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Astronomers discover furthest radio galaxy ever

After almost twenty years the record for the most distant radio galaxy has been broken. A team of astronomers led by Leiden PhD candidate Aayush Saxena has discovered a radio galaxy from the time when the universe was just one billion years old. The galaxy is at a distance of 12 billion light years from Earth.

Jetstreams in space

The team is made up of astronomers from the Netherlands, Brazil, the UK and Italy. Their research will be published shortly in the  Monthly Notices of the Royal Astronomical Society. Radio galaxies - colossal stellar galaxies with a super-heavy black hole at their centre - are rare. The black hole draws active gas and dust from the environment into itself. This characteristic causes high-energy jet streams to be launched, which eject charged particles into space at almost the speed of light. These jet streams can be seen clearly at radio wavelengths.

Red light

The astronomers used the Giant Meter-wave Radio Telescope in India to identify the radio galaxy. They then used the Gemini Telescope on Hawaiï and the Large Binocular Telescope in Arizona to determine the distance, by measuring the redshift of the galaxy.  The further away galaxies are, the faster they are moving away from us. The light from these galaxies is therefore more red. As the speed of travel becomes higher, the redshift becomes greater. 

The team measured a redshift of z = 5.72. This means that the light from the galaxy is 12 billion years old. What we are seeing is the galaxy as it appeared when the universe was just one billion years old.  

Primordial black holes

The discovery of these kinds of galaxies at extreme distances is important for our understanding of the formation and evolution of such galaxies. This discovery may also tell us more about the formation of primordial glack holes, that have driven and regulated the growth of stellar galaxies. Astronomers are amazed that such galaxies exist.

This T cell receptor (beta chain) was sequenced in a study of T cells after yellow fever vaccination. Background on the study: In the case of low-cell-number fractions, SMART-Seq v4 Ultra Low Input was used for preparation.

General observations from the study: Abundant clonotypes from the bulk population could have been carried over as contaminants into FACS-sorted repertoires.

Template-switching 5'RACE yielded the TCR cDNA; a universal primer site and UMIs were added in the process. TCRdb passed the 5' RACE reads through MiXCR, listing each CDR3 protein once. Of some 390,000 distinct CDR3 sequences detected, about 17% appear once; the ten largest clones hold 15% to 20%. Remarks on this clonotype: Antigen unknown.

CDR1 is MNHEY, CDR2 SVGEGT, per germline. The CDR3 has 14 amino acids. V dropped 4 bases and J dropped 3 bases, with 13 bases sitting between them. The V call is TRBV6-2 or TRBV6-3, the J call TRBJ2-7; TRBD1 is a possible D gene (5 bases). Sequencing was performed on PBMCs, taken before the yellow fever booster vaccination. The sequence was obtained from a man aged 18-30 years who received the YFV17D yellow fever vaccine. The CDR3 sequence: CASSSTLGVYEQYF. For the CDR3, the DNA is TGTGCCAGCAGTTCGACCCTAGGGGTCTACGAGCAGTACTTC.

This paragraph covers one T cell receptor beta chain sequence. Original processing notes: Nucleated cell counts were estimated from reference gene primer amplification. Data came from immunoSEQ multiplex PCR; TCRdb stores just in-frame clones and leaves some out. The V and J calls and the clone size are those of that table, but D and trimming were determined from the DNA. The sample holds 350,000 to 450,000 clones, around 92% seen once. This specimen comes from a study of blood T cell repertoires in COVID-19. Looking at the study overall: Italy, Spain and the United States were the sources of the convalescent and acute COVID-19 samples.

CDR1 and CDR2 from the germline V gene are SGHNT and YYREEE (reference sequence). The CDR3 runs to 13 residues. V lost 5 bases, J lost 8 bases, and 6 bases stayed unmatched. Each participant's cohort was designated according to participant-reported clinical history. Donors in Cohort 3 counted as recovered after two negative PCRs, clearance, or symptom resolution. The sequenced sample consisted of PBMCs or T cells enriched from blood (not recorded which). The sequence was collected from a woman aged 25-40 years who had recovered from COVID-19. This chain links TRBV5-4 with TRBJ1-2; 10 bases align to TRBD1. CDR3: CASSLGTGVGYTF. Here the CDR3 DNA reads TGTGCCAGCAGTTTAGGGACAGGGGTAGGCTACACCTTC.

Lead author Aayush Saxena (Leiden Observatory): ‘We are curious about how these very heavy, distant galaxies have built up their mass.' Co-author Huub Röttgering  (Leiden Observatory): ‘Bright radio galaxies conceal super-heavy black holes. It is amazing to come across such objects from so early in the history of the universe.' Röttgering is surprised that such heavy black holes could reach maturity in the relatively short period of a billion years. 

A radio galaxy with a redshift of  z=5.19 was the previous record-holder since its discovery in 1999. Researchers are currently constructing the next generation of radio telescopes. In combination with the world's largest optical and infrared telescopes, these will be able to discover radio galaxies with even bigger redshifts.   

Publication: 

Saxena, A.; Marinello, M.; Overzier, R.A.; Best, P.N.; Röttgering, H.J.A.; Duncan, K.J.; Prandoni, I.; Pentericci, L.; Magliochetti, M.; Paris, D.; Cusano, F.; Marchi, F.; Intema, H.T. and Miley, G.K., 2018. Discovery of a radio galaxy at z = 5.72

DOI: 
https://doi.org/10.1093/mnras/sty1996

Source: astronomie.nl
Cover photo: the Giant Meter-wave radio telescope in India.

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